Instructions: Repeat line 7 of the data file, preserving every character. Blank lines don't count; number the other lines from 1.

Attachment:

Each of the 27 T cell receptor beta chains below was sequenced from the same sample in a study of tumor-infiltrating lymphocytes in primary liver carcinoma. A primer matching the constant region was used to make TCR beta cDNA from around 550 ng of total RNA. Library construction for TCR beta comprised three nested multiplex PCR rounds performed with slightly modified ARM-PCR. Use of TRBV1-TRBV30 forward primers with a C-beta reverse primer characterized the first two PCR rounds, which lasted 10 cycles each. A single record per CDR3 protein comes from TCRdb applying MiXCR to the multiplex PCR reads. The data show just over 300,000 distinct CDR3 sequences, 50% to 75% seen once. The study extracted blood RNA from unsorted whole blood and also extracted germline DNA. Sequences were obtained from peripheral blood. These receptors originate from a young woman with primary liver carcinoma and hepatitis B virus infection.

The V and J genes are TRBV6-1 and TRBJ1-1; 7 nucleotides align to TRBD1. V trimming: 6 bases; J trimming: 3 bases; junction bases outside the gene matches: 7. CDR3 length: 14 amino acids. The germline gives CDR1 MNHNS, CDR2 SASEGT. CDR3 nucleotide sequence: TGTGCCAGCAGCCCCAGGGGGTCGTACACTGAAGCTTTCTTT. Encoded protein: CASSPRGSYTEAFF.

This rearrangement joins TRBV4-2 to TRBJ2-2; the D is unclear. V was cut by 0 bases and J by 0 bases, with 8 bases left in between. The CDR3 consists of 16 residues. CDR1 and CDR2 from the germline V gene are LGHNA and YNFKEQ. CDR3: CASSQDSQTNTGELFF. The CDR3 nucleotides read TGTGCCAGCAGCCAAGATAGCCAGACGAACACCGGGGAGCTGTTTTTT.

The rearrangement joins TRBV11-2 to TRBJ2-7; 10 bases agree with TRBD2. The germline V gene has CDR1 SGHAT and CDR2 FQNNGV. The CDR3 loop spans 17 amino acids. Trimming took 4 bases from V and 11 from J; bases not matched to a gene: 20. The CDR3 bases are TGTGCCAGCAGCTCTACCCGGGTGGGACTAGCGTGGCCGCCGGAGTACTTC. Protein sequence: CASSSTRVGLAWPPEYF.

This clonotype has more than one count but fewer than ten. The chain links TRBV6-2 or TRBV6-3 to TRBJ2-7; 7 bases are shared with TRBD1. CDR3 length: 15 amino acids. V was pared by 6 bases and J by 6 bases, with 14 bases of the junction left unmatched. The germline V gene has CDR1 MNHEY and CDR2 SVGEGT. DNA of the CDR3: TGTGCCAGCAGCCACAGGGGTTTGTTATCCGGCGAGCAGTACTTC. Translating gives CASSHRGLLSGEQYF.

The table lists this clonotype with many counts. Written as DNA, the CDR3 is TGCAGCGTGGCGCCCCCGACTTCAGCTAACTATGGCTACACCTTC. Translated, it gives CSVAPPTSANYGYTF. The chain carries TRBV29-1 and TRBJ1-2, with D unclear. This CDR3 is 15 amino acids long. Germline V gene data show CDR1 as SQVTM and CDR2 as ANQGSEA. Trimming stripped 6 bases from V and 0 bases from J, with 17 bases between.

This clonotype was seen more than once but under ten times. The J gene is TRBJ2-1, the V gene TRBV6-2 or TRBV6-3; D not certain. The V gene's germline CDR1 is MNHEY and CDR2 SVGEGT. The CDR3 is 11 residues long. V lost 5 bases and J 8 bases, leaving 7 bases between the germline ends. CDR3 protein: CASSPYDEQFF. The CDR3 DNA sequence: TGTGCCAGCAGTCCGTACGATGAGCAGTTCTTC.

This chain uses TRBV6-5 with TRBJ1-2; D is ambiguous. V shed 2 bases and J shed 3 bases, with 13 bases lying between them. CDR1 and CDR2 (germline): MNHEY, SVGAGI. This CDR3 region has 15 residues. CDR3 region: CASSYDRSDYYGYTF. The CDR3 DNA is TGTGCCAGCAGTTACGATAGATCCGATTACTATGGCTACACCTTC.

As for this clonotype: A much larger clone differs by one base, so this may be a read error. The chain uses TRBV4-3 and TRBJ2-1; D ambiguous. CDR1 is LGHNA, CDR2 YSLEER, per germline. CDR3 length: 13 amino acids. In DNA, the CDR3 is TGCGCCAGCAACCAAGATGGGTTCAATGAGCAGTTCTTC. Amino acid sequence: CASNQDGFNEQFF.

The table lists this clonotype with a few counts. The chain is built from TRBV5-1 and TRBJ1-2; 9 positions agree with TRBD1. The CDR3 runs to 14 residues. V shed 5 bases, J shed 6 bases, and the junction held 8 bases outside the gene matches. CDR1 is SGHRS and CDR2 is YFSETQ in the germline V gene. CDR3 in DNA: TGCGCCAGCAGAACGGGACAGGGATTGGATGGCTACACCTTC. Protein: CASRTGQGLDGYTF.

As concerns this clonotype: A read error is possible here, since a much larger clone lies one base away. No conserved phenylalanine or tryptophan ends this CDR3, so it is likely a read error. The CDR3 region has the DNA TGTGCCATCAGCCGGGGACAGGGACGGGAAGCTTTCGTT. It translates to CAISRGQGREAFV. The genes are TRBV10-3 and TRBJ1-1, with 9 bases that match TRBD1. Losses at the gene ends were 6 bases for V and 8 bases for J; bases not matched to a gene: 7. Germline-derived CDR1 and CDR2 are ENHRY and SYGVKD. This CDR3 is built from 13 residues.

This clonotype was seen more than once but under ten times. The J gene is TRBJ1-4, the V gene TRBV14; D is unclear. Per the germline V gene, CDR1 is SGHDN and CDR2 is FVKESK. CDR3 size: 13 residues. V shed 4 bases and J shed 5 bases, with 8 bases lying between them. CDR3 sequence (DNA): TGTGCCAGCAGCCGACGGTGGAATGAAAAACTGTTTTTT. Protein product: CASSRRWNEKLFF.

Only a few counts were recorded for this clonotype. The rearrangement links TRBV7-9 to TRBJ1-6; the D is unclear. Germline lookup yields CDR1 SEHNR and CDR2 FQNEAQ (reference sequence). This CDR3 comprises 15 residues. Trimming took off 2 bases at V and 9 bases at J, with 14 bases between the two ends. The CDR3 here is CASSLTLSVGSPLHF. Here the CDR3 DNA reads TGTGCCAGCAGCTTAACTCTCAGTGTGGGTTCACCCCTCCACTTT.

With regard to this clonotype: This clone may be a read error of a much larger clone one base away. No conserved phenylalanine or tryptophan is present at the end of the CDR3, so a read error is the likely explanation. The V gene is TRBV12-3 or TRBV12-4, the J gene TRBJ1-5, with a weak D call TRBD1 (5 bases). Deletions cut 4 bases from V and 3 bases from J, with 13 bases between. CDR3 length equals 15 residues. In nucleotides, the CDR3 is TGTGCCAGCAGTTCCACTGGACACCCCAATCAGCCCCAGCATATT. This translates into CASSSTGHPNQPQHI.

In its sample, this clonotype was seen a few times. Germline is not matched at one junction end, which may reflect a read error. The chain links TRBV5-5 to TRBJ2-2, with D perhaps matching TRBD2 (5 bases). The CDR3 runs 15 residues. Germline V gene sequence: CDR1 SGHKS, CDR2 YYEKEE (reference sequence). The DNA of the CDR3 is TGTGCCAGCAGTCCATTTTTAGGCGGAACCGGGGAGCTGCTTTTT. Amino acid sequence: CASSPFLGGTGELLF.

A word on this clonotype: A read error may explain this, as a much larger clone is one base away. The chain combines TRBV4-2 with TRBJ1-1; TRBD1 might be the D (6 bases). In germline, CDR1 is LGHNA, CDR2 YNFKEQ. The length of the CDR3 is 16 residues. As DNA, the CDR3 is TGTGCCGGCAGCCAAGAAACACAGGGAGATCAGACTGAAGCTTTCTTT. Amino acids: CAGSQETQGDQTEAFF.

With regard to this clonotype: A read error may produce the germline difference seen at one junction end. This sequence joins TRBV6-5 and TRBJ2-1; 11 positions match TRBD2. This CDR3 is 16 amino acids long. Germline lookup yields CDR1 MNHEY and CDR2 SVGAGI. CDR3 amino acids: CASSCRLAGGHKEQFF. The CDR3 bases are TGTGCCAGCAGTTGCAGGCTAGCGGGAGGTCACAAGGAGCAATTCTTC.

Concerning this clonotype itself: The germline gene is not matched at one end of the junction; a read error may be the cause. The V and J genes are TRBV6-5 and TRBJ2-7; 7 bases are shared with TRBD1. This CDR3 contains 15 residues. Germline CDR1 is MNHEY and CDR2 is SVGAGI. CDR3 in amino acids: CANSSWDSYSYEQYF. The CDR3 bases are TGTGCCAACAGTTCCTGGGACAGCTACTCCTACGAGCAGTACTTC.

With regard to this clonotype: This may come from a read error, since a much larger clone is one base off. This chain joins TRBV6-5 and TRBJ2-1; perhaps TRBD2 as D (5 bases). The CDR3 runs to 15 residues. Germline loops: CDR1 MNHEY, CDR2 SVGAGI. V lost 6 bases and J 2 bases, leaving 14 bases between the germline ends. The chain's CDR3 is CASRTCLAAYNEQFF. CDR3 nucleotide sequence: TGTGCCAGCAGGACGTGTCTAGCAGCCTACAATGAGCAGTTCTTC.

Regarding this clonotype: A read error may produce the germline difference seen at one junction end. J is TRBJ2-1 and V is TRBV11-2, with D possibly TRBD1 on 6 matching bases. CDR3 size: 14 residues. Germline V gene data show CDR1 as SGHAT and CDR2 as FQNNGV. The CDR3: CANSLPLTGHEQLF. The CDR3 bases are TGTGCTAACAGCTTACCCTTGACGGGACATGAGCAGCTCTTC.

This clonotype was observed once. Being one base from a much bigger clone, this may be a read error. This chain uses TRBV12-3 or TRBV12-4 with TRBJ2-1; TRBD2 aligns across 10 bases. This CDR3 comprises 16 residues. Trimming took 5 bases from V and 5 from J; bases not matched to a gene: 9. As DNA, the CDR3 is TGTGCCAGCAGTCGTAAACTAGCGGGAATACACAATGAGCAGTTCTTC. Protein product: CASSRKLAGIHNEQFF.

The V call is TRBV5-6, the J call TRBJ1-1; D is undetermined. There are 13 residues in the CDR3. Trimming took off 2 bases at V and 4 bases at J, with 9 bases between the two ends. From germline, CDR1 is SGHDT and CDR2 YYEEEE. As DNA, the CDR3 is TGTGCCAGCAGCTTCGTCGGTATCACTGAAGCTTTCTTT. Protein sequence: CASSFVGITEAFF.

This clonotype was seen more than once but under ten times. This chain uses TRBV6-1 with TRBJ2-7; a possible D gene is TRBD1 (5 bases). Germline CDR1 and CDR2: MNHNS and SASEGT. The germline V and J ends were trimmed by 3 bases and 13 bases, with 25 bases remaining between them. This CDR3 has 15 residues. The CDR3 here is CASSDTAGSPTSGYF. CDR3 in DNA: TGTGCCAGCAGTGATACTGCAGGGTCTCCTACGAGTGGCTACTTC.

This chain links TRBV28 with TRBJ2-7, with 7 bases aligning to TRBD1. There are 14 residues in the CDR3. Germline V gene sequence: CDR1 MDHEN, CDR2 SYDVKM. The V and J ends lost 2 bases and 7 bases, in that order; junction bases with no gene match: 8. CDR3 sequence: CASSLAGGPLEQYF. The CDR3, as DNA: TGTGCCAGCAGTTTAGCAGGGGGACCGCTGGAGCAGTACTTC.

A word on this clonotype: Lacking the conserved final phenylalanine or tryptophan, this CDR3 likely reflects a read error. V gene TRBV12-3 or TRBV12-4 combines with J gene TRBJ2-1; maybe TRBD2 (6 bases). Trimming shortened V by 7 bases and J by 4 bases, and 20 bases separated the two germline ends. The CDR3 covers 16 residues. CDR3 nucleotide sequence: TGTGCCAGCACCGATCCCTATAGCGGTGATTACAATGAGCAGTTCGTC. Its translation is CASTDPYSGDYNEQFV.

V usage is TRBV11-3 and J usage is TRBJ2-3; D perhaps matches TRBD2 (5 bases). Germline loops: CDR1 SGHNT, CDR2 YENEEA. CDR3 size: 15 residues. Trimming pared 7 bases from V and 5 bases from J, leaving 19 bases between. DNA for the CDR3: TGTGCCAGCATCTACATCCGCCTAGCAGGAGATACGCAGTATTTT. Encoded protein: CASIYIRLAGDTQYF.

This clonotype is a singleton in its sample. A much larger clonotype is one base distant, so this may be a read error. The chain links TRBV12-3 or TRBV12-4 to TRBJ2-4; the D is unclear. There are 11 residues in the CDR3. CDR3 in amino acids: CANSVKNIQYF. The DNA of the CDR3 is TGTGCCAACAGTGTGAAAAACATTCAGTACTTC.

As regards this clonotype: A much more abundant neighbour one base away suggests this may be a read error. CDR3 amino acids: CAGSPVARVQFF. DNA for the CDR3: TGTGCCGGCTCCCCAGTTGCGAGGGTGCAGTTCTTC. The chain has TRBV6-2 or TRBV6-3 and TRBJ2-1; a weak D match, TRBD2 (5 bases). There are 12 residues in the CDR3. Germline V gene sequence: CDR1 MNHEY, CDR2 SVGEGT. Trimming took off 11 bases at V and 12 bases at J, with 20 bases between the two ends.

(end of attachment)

This clonotype was seen more than once but under ten times. The J gene is TRBJ2-1, the V gene TRBV6-2 or TRBV6-3; D not certain. The V gene's germline CDR1 is MNHEY and CDR2 SVGEGT. The CDR3 is 11 residues long. V lost 5 bases and J 8 bases, leaving 7 bases between the germline ends. CDR3 protein: CASSPYDEQFF. The CDR3 DNA sequence: TGTGCCAGCAGTCCGTACGATGAGCAGTTCTTC.